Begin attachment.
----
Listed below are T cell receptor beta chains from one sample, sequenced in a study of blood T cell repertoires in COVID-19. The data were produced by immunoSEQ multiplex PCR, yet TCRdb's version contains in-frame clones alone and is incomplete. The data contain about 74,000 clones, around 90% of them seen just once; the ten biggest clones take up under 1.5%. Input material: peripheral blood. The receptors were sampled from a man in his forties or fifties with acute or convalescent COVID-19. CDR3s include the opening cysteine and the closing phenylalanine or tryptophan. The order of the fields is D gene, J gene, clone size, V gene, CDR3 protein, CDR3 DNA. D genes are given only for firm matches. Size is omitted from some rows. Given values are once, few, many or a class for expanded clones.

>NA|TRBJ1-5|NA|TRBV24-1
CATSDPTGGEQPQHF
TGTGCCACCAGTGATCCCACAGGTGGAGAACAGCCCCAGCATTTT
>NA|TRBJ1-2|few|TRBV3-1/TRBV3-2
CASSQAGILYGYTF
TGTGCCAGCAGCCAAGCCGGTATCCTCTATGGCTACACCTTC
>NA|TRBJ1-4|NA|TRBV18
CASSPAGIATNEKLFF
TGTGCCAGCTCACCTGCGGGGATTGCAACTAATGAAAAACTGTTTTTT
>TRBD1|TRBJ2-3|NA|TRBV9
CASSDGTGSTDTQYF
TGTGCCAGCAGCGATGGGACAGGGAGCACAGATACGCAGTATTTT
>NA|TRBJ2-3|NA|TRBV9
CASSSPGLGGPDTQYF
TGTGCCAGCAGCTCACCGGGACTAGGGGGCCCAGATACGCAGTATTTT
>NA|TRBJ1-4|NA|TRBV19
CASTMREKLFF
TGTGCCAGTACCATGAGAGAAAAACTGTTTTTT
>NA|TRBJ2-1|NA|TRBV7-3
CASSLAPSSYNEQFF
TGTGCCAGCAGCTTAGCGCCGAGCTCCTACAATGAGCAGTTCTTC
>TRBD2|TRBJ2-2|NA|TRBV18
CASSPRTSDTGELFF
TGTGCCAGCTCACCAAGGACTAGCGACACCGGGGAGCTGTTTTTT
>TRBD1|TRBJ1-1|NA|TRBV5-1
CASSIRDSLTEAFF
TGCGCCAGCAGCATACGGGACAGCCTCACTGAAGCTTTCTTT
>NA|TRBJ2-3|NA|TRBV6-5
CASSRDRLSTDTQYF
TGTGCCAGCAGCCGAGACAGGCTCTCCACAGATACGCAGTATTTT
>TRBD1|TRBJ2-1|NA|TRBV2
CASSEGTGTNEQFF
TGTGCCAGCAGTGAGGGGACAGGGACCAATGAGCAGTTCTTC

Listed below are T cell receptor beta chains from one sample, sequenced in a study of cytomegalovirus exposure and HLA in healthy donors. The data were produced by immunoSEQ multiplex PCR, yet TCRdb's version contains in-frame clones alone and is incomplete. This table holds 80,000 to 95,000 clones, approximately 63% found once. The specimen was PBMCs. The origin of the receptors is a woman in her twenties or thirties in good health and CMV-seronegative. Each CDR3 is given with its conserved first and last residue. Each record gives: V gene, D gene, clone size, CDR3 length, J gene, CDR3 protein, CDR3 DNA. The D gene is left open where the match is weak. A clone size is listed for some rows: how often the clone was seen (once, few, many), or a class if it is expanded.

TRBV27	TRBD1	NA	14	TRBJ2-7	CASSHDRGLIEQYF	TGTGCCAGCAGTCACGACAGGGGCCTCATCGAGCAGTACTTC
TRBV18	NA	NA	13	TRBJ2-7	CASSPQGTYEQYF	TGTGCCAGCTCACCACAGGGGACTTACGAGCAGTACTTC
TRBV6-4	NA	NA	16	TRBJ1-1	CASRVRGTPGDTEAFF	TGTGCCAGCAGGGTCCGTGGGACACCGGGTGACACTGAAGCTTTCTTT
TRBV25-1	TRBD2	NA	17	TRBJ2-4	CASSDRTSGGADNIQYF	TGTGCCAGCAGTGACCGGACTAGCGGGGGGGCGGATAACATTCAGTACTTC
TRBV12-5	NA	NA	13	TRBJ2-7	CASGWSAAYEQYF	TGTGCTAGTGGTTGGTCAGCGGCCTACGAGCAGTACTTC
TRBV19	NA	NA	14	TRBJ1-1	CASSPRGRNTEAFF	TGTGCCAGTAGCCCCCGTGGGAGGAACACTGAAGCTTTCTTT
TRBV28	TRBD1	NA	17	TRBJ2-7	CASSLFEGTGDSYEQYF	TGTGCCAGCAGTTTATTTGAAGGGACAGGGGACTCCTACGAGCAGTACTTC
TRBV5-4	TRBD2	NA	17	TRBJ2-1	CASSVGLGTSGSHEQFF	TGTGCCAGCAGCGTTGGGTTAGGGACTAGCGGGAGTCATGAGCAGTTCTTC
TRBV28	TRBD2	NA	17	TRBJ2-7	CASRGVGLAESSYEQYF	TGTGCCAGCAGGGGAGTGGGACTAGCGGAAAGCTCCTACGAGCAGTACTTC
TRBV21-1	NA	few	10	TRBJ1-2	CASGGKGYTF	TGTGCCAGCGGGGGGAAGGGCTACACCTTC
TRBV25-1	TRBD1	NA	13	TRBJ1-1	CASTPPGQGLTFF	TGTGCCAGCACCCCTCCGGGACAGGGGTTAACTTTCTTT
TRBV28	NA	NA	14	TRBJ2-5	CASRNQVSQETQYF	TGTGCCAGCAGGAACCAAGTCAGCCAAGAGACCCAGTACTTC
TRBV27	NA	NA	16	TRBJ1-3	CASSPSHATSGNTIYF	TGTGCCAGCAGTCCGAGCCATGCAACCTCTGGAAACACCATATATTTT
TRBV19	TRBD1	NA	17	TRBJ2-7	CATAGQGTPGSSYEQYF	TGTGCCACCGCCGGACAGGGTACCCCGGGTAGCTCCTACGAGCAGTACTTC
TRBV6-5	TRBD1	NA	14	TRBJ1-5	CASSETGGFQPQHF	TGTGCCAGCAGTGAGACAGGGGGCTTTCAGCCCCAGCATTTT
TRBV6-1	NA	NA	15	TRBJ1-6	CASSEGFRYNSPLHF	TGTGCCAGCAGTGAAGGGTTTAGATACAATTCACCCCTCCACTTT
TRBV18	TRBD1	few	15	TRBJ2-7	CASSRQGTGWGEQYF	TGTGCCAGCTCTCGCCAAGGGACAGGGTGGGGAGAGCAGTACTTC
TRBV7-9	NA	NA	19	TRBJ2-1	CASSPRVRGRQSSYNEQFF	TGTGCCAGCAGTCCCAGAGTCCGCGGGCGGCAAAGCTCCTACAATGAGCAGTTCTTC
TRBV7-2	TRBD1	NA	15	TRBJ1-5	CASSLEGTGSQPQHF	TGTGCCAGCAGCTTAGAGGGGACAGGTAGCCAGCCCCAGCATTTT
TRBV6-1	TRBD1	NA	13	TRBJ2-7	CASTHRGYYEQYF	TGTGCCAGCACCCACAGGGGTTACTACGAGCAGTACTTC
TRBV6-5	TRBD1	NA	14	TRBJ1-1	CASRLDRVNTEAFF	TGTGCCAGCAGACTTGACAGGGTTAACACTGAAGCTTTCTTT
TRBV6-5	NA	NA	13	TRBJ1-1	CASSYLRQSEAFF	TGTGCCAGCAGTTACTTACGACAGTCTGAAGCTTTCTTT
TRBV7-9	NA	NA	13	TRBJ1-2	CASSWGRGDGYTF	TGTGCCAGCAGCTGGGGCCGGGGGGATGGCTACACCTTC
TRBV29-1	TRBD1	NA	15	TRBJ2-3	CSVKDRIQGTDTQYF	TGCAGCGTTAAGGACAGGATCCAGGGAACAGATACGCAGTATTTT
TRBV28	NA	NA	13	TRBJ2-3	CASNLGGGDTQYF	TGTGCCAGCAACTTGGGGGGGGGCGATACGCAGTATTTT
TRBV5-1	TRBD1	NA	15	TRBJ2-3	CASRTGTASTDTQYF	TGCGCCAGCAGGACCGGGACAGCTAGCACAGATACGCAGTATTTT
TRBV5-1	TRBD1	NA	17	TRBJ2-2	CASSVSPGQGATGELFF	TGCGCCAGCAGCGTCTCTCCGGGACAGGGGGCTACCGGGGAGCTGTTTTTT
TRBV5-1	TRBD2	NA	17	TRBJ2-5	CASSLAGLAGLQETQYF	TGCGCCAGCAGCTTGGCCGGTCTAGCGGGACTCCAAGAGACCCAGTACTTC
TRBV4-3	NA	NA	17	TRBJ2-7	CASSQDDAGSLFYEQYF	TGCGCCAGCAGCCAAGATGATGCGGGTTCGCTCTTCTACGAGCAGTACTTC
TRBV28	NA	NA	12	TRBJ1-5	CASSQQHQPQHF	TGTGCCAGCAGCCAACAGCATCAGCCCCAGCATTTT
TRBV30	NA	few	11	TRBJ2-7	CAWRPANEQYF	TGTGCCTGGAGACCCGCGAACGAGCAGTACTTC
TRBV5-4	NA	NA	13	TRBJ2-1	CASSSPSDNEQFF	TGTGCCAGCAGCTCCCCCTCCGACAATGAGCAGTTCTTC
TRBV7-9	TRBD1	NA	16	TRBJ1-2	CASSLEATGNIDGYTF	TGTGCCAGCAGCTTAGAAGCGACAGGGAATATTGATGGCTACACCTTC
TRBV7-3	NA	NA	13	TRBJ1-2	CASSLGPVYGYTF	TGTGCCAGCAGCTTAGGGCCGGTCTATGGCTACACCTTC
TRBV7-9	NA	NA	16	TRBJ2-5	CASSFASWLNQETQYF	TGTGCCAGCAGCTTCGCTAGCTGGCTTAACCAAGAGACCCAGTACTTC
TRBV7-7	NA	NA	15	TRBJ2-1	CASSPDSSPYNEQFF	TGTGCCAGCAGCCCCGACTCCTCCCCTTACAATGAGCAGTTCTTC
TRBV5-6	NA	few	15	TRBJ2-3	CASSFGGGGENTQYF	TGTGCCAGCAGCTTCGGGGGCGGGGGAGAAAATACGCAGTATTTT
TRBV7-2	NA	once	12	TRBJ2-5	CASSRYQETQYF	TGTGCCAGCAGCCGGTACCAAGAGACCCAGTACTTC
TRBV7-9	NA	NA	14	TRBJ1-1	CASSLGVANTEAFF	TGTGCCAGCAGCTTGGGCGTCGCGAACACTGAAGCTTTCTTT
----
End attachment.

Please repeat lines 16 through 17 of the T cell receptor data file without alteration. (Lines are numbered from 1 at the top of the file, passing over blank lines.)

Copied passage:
TGTGCCAGCAGCTCACCGGGACTAGGGGGCCCAGATACGCAGTATTTT
>NA|TRBJ1-4|NA|TRBV19